Iraq of the Pivotal World War I Period
Through Turkish Eyes
Iraq/ World War I.
[Constantinople, circa 1918]

Irak.

18 ½ x 23 inches (47 x 58.5 cm.), Color lithography, with some contemporary manuscript additions in pencil, bearing stamp of "J. Pervititch Constantinople." Mended marginal split, a few penetrating printed surface, some staining & creasing, yet still very good for a separate publication.

An apparently unrecorded, separately-issued map of Iraq, Kuwait and southwestern Iran, published towards the end of World War I in Constantinople by the important Croatian-Turkish cartographer, Jacques Jacques Pervititch (Jakub Pervitić) (1877-1945).  Entirely in French text, the map is beautifully colored and designed, and although its printing is technically a bit crude and on cheap wartime paper, this is indicative of the trying environment that prevailed in the capital of the Ottoman Empire on the eve of its collapse.  

Iraq and the neighboring regions of southwestern Persia were of tremendous geopolitical importance during World War I and in its aftermath.   In 1907, the declining Qajar Dynasty agreed to place all Southern Persia under British suzerainty, whereupon it became the focus of operations of the Anglo-Persian Oil Company (later British Petroleum).  Ottoman Iraq, likewise, rich in oil, also strategically hosted a key section of the telegraph lines that connected Britain to India.  During the Mesopotamian Campaign (1915-18) of World War I, British Imperial attempts to conquer Iraq initially met with disastrous failure at the hands of Ottoman forces.  However, by 1917, the tables were turned, and by the end of the war the country was in British hands.     

The victorious Entente powers had agreed that following the war Iraq would become a British mandate, or an Arab-ruled protectorate with an undetermined degree of autonomy.  Britain very much coveted the oilfields of the Basra region, while seeking to solidify its dominance over the Persian Gulf.  For a time, the fate of the former Mosul Vilayet was up in the air; the emerging Turkish state lobbied to retain the region, while British interests converted its vast oil wealth.  Notably, few considered the interests of the region’s Kurds.  

Interestingly, in neat manuscript lines in pencil, on both the main map and the inset map, proposed boundary lines are traced between the emerging new state of Turkey and Mandate Iraq.  These lines show Turkey retaining most of the Mosul Vilayet and were likely made by a pro-Turkish individual in Constantinople during the period when the boundaries were actively subject to debate.  In 1921, after much diplomatic wrangling, Mosul Vilayet was added to Mandate Iraq, largely confirming the country’s modern boundaries.  Iraq gained its independence from Britain in 1932.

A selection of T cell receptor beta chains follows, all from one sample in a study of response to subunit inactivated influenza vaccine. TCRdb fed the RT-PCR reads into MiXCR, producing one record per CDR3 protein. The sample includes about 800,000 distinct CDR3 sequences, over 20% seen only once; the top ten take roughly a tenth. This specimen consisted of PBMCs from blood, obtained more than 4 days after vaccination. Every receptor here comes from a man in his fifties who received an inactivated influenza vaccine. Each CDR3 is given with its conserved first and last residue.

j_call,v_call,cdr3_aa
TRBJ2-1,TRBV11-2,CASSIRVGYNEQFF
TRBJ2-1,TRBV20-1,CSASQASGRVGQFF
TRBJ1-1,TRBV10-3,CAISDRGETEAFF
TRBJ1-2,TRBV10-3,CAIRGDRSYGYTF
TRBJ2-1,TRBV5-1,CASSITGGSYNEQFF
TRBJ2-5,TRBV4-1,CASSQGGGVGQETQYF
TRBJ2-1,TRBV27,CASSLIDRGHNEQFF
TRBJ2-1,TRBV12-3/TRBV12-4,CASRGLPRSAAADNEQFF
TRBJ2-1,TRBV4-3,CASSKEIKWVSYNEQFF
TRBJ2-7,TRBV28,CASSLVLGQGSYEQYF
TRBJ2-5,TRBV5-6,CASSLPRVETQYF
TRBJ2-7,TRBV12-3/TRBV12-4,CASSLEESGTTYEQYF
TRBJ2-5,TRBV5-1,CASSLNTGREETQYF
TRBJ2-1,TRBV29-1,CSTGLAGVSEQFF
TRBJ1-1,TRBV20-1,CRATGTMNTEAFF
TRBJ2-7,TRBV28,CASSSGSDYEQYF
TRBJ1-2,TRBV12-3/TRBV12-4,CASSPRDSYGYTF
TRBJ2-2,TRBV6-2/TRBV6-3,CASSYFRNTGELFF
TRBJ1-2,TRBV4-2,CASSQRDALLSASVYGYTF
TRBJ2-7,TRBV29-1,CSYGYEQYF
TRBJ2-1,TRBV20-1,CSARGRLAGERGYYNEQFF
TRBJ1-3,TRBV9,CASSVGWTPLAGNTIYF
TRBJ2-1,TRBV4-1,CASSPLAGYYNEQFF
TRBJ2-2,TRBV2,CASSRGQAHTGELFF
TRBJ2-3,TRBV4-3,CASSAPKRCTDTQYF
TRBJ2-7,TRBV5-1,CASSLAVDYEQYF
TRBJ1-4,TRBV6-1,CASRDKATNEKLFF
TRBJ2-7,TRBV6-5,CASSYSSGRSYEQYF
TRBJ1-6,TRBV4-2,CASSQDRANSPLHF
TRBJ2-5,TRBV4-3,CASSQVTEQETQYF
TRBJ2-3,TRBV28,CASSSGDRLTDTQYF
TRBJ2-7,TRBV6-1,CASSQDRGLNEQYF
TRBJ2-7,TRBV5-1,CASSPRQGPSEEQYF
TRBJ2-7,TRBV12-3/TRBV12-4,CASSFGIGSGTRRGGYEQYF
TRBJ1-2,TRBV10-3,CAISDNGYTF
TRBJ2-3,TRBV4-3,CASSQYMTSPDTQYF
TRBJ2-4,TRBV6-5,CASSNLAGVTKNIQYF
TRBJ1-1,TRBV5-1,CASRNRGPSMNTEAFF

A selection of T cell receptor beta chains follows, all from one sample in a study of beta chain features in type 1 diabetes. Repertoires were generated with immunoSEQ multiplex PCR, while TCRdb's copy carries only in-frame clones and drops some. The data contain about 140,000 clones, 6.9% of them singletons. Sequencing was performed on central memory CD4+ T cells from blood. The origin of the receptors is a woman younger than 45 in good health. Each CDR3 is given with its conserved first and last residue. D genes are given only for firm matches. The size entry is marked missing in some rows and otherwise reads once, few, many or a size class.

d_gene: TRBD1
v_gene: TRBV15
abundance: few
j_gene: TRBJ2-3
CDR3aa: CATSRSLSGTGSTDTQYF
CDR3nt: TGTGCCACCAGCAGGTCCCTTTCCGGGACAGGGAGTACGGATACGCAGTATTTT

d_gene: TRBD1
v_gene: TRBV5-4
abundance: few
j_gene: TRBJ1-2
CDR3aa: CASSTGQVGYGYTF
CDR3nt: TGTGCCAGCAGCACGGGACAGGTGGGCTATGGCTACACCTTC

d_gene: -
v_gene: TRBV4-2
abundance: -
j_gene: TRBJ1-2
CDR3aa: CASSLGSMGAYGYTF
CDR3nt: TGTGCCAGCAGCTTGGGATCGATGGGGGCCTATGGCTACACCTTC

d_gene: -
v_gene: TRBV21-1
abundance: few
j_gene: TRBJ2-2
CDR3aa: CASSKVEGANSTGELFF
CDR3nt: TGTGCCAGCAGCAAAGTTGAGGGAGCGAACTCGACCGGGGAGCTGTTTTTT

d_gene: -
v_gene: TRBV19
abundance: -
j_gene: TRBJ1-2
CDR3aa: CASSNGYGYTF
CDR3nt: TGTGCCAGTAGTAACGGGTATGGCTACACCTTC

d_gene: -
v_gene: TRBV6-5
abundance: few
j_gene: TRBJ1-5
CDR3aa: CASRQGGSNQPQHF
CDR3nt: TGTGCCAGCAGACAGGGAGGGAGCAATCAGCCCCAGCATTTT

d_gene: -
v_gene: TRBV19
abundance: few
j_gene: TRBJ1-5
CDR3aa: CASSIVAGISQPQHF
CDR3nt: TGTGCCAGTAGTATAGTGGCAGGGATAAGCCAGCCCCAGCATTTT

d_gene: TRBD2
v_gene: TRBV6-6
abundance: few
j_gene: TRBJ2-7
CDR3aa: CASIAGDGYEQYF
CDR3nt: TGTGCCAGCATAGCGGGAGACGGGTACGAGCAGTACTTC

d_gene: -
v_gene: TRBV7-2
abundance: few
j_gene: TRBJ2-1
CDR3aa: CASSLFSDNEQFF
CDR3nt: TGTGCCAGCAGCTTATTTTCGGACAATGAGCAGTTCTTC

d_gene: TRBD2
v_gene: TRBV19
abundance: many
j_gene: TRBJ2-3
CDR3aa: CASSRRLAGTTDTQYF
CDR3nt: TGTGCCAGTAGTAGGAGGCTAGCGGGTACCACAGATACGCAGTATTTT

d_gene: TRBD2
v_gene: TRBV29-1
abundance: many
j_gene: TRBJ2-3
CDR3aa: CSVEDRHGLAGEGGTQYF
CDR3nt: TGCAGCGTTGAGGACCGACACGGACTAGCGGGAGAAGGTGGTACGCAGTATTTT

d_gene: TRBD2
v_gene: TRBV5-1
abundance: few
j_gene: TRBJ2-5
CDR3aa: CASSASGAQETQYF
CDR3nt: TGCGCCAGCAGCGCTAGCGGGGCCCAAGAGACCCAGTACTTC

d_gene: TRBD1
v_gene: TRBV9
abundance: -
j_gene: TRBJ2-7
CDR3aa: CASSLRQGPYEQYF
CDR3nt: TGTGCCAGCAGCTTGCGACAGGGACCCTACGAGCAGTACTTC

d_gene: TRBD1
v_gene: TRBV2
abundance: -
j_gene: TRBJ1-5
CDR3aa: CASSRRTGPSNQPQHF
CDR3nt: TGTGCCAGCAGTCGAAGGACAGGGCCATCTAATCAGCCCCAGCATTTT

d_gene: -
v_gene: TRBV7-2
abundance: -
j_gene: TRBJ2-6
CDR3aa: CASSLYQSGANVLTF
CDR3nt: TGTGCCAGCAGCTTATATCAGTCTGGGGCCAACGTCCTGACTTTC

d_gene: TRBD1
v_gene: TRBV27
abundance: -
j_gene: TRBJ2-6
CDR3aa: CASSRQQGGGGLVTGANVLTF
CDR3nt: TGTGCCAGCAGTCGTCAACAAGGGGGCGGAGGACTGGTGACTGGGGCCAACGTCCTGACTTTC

The map's legend in the lower left corner identifies symbols for the principal roads, telegraph lines, swampy areas, and projected railways.  Most importantly, it shows the planned route of the Baghdad Railway, the German-financed line that was intended to run from Constantinople to Baghdad (here also showing the possible extensions to Basra and even Kuwait). 

The inset map, in the upper right corner, ‘Carte d’ensemble de la Turquie d’Asie’, shows the greater region with international boundaries as they existed at the beginning of World War I.  The railway networks are delineated, both as they existed and as they were projected, serving to emphasize Iraq’s crucial geopolitical location.

 Jacques Pervititch  was born Jakub Pervitić in Močići, just south of Durbrovnik, Dalmatia, the son of a sea captain.  His family moved to Constantinople in 1880, where he grew up immersed in Pera’s Francophone Roman Catholic community.  Pervititch is best known for creating what is inarguably one of the most impressive works of urban cartography of the 20th century, the Plan cadastral d’assurances…de la ville de Constantinople, a 243-sheet set of insurance maps of Istanbul, produced in various editions from 1922 to 1945.  These phenomenally precise maps detailed every property in the entire city and formed the bedrock of administrative planning in Turkey’s great metropolis until the 1950s.   Moreover, Pervititch was known to have created a small number of maps of other subjects, produced in small print runs in a ‘boutique’ fashion, such as the present map.  All these works are today exceedingly rare.

N / A – Seemingly Unrecorded. Cf. Musemma Sabancioğlu, ‘Jacques Pervititch and his Insurance Maps of Istanbul’, Dubrovnik Annals, no. 7 (2003): pp. 89-98.

Price: $2,850.00

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